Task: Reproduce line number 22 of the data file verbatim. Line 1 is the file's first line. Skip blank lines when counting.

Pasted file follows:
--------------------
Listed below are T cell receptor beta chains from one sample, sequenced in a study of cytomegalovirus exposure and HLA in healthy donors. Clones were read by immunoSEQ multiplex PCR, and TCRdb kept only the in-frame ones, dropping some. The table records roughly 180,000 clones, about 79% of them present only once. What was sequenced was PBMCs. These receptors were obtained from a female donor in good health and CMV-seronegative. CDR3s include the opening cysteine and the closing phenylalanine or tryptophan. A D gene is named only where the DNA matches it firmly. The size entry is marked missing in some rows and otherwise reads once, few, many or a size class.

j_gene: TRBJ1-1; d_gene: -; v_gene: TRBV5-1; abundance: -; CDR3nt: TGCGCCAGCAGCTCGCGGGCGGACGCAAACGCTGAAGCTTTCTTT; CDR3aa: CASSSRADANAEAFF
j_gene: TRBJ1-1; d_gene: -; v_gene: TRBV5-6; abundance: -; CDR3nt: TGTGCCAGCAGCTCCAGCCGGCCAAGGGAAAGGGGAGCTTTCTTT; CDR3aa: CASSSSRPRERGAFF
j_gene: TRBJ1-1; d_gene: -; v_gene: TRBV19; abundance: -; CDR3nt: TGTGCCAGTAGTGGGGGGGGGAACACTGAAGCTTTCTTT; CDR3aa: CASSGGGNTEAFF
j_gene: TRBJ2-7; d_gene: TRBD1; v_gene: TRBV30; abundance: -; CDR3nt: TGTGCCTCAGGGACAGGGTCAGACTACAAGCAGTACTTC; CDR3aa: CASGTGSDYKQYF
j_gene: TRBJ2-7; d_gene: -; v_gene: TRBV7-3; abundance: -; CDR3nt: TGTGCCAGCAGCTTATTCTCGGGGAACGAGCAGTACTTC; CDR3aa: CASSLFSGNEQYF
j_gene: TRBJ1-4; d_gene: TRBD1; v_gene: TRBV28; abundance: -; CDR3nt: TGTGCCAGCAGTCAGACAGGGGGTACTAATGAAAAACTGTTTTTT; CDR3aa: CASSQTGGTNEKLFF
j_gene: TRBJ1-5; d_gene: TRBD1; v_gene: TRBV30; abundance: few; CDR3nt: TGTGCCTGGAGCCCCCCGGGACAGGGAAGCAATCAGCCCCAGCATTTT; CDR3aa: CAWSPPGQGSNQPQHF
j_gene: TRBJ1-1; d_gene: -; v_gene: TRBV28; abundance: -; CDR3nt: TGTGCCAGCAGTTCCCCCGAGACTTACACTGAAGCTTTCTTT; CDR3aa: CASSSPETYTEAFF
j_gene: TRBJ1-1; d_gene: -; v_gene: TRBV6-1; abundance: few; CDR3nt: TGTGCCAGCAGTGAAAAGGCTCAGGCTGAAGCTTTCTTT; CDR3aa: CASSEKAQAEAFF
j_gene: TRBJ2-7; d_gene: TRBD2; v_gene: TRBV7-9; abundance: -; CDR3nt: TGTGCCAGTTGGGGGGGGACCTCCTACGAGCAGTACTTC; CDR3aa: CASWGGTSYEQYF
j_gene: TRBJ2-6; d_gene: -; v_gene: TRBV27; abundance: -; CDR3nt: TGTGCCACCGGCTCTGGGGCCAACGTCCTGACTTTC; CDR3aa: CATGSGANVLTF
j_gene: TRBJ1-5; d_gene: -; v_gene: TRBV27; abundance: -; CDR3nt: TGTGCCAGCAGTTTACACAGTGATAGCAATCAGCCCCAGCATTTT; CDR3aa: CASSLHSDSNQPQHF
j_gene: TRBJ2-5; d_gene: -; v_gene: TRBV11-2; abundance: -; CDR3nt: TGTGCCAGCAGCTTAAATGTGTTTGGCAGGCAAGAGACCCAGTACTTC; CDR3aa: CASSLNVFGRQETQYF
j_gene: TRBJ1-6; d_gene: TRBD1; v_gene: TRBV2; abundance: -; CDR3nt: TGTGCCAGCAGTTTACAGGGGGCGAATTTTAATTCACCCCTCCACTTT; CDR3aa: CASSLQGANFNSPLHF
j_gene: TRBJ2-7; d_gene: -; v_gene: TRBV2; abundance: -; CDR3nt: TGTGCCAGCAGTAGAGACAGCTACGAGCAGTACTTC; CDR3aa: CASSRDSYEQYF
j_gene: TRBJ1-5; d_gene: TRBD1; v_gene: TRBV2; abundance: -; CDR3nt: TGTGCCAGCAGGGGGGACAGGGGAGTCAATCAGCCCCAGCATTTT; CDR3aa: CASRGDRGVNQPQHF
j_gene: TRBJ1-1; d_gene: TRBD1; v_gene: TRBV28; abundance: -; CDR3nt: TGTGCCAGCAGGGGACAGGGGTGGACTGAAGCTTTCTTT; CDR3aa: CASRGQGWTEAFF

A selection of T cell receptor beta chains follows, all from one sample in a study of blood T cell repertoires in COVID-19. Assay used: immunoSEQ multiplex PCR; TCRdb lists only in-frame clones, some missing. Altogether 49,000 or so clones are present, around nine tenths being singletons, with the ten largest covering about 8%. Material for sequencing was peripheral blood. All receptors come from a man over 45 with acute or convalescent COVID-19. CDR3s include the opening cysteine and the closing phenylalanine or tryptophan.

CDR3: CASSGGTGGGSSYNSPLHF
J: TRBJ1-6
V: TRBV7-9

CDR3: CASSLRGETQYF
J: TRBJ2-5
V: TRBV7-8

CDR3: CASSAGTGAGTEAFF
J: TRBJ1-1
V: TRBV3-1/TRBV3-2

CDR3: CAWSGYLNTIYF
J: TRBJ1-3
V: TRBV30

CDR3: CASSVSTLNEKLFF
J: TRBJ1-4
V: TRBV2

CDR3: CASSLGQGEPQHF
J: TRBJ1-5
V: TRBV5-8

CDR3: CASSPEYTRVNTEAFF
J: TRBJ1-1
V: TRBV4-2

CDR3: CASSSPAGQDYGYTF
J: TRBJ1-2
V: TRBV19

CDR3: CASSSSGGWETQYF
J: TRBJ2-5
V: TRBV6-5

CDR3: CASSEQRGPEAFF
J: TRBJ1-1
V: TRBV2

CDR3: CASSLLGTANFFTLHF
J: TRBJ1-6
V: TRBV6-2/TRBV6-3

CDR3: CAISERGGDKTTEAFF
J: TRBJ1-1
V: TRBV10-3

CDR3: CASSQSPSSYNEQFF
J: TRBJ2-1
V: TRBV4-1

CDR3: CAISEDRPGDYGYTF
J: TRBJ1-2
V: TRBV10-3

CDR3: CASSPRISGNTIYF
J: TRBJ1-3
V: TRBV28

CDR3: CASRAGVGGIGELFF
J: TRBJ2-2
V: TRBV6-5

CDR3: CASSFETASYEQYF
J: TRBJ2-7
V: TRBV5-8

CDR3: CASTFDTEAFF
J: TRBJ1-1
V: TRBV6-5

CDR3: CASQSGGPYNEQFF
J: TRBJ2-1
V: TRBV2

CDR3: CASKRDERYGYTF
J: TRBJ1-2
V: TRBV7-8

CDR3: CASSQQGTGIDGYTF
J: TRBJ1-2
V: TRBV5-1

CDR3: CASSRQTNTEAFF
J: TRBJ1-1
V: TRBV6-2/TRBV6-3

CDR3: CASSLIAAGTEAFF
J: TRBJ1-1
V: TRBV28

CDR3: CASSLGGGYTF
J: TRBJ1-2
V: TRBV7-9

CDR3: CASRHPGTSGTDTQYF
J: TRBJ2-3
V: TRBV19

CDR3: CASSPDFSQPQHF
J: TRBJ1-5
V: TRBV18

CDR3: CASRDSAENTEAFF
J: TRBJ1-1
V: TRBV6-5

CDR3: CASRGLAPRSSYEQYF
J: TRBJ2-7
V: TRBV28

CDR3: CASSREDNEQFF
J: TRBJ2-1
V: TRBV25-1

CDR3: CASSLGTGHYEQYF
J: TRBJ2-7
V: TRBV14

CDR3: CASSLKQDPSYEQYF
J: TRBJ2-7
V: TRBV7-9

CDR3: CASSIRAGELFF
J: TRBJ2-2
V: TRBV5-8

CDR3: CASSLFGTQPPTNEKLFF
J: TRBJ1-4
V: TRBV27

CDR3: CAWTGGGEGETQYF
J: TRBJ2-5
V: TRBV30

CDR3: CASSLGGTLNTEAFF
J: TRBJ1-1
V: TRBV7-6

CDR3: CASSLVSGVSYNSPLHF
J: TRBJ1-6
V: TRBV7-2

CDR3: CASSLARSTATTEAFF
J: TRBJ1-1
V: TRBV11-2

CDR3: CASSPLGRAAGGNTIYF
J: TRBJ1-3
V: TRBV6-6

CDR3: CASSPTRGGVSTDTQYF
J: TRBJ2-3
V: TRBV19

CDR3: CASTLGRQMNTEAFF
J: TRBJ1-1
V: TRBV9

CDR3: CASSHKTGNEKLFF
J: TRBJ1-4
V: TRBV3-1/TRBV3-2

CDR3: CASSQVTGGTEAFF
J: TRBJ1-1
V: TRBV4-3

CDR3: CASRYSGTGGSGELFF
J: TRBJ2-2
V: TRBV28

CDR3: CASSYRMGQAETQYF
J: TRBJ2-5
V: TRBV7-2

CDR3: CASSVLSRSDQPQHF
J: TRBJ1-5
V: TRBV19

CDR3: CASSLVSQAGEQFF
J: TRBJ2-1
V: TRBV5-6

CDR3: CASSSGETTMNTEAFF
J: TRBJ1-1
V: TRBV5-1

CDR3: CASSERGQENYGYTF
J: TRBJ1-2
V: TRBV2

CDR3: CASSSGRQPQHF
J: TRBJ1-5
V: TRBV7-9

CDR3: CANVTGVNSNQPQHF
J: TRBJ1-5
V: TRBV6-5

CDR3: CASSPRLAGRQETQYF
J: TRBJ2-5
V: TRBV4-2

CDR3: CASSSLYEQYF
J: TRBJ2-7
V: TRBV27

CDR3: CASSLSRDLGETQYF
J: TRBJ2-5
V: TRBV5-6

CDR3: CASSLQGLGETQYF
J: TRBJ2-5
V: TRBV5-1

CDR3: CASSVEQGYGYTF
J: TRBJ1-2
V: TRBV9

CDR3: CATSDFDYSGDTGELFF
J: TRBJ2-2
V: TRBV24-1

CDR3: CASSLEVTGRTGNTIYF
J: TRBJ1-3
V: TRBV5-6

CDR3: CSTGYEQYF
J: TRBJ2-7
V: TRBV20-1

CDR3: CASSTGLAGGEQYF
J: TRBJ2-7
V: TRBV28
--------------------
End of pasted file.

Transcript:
V: TRBV7-9